Saturday, January 22, 2011

Me and Rob in the Foxhole


There are no atheists in foxholes.  

This aphorism arose on Wednesday night as I wandered toward the cafeteria a little too early to get anything.  It was nearly 11pm and I had a few minutes to fill, so I wandered over to the chapel.  I stood outside the door a moment and realized something.

I hadn’t prayed even once during the whole time.

For over a year now, I have been pondering what it is I believe and gradually coming to terms with a simple fact:  I am atheist.  I didn’t know this for certain because I knew what I believed can and often does change.  And what’s more, I knew that what I thought I believed had not yet been tested.

But if ever there was a time to reach out to God, the past few days surely would have been the time to do it.  And yet, I didn’t.  In fact, I distinctly recall thinking there was no point in praying to God when whatever healing Rob needed was here already.

I never prayed to God for a miracle.

So, I can say with some assurance that I am an atheist.  I may change my mind.  After all, I claimed to be one back before I became a born again Christian so there’s no saying where I will turn next.  Or it could be that like so many spiritual seekers, I am coming full circle.  How many Christians proclaim to no longer believe only to return to the fold–albeit usually in a different denomination?  From Catholic to Unitarian or Baptist to Episcopalian?

Do I believe in an after-life? I don’t know.  I can’t say.  I was still trying to come to terms with my atheism and was not yet ready to think beyond that single frame of reference.  But now that I have God out of the picture, I do have some more thinking to do.  A lot more.

Friday, January 21, 2011

Weekly Quotes Part 3

If (or rather when) you move to death, you’ll learn its language through the educational process known as total immersion.  (7)


I suppose this should be frightening but I find it wonderfully comforting.  Full immersion makes me think of sinking into a feather bed or a perfectly warm bubble bath.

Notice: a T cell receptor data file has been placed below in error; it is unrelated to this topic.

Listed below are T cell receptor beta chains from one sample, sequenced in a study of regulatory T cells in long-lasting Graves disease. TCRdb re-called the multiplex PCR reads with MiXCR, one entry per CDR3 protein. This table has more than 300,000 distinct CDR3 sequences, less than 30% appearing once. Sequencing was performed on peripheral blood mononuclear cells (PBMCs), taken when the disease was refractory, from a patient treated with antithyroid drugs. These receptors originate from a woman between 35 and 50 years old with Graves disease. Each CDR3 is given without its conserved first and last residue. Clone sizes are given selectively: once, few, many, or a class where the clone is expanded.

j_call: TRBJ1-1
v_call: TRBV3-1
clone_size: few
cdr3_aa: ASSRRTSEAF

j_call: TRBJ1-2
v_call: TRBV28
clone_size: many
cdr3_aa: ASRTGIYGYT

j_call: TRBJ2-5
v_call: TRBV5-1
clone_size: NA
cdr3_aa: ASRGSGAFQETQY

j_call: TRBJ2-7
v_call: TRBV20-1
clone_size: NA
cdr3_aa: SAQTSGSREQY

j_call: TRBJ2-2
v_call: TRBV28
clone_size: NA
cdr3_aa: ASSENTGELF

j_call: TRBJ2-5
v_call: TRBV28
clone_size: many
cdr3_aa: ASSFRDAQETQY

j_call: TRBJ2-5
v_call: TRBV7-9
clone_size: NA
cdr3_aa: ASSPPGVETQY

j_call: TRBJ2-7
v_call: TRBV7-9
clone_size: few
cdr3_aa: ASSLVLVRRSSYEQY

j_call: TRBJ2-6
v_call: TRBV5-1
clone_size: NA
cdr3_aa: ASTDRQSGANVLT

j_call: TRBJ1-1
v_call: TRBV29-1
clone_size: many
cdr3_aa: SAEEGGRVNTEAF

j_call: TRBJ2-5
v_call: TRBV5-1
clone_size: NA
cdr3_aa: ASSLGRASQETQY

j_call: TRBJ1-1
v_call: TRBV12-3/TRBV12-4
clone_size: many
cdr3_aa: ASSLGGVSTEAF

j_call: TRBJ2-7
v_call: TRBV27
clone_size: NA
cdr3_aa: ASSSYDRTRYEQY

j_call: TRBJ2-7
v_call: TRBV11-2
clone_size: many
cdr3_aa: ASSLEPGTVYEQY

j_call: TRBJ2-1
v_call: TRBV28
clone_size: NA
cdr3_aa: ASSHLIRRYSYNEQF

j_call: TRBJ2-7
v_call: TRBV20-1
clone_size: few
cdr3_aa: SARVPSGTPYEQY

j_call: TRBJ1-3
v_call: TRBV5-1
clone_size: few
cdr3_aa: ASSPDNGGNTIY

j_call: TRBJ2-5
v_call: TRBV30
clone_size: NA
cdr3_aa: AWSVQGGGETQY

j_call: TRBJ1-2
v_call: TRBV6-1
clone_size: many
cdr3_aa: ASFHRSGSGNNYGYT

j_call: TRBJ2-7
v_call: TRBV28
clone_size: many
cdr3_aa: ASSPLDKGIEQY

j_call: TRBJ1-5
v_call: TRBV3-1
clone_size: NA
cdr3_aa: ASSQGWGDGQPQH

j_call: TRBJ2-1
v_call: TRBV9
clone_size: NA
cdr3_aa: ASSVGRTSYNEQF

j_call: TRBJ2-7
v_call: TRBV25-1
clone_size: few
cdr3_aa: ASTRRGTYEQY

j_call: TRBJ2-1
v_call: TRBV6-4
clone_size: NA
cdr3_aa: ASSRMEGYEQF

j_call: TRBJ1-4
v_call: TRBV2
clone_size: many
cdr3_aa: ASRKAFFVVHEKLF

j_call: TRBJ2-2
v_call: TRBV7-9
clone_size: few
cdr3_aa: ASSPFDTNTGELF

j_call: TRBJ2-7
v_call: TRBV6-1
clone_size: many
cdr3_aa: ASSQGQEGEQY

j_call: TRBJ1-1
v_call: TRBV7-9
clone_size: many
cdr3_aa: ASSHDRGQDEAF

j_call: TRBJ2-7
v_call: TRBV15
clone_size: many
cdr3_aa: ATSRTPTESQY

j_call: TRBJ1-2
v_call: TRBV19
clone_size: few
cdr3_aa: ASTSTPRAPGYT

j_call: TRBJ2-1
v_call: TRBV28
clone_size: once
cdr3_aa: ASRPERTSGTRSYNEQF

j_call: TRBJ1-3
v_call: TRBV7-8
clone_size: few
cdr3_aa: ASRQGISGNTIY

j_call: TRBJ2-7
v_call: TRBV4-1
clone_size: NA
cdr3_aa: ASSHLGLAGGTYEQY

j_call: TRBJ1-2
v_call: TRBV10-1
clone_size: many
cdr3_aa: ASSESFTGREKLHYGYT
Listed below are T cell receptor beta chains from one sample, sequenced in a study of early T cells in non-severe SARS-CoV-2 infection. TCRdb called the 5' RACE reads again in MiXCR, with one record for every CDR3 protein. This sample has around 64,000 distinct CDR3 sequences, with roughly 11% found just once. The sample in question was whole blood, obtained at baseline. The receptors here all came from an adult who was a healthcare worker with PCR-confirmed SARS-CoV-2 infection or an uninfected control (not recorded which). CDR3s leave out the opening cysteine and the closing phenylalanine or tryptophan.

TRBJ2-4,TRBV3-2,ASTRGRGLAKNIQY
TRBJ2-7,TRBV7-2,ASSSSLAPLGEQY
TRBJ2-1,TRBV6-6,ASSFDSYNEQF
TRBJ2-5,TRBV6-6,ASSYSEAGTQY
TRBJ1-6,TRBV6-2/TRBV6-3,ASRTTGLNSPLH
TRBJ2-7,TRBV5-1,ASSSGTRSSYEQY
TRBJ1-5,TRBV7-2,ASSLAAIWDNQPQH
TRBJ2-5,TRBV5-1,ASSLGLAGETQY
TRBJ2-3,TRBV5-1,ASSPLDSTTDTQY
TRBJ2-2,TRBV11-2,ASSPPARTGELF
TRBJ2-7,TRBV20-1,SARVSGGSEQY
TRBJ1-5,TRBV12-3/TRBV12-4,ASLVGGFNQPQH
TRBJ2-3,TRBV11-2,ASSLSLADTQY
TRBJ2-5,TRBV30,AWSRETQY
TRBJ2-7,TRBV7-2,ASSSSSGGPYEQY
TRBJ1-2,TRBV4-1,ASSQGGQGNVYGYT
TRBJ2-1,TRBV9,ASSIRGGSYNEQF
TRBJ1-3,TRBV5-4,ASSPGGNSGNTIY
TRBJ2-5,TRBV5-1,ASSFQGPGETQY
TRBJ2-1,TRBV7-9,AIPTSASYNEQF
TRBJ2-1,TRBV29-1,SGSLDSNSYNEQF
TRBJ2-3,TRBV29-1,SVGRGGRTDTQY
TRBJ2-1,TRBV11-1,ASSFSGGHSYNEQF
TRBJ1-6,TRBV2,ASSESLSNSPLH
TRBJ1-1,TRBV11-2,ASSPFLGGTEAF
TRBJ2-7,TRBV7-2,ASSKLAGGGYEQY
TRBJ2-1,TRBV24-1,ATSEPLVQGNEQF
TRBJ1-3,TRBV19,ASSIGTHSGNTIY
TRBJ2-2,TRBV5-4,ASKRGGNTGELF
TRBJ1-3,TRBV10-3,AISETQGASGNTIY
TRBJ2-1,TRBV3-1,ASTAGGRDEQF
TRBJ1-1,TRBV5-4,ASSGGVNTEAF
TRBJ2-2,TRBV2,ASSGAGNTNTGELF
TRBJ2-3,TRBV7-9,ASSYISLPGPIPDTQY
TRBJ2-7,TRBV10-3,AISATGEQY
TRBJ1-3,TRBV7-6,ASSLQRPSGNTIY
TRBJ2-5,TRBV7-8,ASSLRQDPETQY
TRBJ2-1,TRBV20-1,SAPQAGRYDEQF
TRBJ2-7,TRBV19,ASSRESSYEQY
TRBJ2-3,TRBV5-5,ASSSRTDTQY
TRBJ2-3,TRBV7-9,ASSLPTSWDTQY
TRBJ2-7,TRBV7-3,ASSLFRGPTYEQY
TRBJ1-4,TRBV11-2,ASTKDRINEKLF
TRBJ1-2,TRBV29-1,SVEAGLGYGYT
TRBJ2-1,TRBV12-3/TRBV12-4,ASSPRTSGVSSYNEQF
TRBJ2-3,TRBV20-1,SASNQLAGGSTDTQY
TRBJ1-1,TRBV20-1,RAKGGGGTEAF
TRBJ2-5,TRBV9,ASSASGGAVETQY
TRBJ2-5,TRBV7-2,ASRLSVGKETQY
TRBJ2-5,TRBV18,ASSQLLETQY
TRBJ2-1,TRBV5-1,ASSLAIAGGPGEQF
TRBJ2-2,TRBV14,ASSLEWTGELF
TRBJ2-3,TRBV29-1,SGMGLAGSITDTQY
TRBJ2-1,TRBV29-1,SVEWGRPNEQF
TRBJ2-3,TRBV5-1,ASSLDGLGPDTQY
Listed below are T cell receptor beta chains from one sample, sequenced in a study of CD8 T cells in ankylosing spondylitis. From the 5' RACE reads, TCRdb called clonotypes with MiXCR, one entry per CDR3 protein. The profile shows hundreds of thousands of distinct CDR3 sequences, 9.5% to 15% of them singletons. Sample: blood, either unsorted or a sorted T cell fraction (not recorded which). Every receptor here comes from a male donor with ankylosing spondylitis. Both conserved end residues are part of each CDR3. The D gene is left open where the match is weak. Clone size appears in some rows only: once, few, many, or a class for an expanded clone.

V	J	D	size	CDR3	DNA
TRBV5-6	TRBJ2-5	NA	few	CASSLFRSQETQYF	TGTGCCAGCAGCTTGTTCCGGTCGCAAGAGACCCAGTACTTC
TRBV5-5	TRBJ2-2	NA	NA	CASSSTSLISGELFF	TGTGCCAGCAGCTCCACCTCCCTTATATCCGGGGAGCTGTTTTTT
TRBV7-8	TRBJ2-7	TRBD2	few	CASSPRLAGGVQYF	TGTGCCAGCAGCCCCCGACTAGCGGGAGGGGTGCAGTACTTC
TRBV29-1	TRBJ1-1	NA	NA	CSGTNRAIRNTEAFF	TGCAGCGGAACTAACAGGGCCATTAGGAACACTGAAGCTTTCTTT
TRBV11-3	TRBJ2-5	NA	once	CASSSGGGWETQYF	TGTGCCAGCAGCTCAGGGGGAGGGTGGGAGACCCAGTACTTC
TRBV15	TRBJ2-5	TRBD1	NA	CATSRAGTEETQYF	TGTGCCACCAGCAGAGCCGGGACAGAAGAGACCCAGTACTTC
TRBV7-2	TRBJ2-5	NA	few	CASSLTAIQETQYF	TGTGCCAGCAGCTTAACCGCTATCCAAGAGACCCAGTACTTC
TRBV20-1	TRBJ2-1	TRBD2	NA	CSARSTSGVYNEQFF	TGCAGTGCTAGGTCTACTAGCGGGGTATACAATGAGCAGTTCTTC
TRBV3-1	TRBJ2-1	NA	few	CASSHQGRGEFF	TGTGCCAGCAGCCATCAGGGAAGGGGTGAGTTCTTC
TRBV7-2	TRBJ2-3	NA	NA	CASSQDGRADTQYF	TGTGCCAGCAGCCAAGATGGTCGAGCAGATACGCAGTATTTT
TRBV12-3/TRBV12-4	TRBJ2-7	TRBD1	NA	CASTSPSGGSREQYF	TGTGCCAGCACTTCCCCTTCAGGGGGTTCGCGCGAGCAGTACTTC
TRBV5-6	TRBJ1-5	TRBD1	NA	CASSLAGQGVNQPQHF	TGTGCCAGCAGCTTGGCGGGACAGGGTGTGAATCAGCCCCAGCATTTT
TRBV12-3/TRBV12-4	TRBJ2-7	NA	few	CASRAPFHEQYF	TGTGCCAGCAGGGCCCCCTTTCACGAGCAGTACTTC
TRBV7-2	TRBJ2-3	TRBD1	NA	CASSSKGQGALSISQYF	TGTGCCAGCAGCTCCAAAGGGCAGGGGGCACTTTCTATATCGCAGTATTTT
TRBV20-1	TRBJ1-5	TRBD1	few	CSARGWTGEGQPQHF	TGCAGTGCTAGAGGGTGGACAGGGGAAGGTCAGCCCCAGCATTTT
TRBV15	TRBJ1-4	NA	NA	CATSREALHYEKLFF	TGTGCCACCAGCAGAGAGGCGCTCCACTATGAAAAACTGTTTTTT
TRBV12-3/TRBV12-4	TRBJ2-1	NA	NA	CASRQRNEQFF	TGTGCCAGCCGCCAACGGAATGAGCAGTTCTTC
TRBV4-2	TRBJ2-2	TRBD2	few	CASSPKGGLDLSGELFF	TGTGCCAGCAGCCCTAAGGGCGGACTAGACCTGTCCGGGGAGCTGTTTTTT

. . . I understand that I was writing (recording) as well as seeking to right (to rectify) the wrong, and now, as I retell the tale, I realize that ‘I am still at the same subject’ still engaged in the same fearful and fierce activity–writing and seeking to right a mortal wrong.  (86-87)

Why write wrong if the writing won’t right the wrong? (90)

I posted this last on the well-being blog because I think it is an interesting question.  Why write about a wrong when writing won't change the past or the wrong that is still there?

Women know intuitively when they are being devalued.  (121)

I could write so many stories of times when my intuition told me something that proved to be true.  Why didn't I listen?  Usually because I listened to a friend who assured me it wasn't that way.  Or some comment on my blog telling me that I was reading too much into something.  And yet, every time I intuited something it was correct.  I have so rarely been mistaken that I could easily number them on both hands.  Perhaps only one.


We must teach our girls that if they speak their mind, they can create the world they want to see.  (145)





Any self-prompt that reminds you to focus on flow not ebb, contributes to your greater sense of abundance.  (53)













Every day offers us simple gifts when we are willing to search our hearts for the place that's right for each of us.  (January 15)


I think most of the people I know would say that I am a Pollyanna, seeing the silver-lining in just about anything and everything.  Sometimes it takes a little time and distance, a bit of perspective, to help me see clearly but, in the end, I usually find myself seeing something glorious in every experience.  It helps me get through some of the hard times, walking through them with a confidence that eventually I'll look back and see things for what they were all along.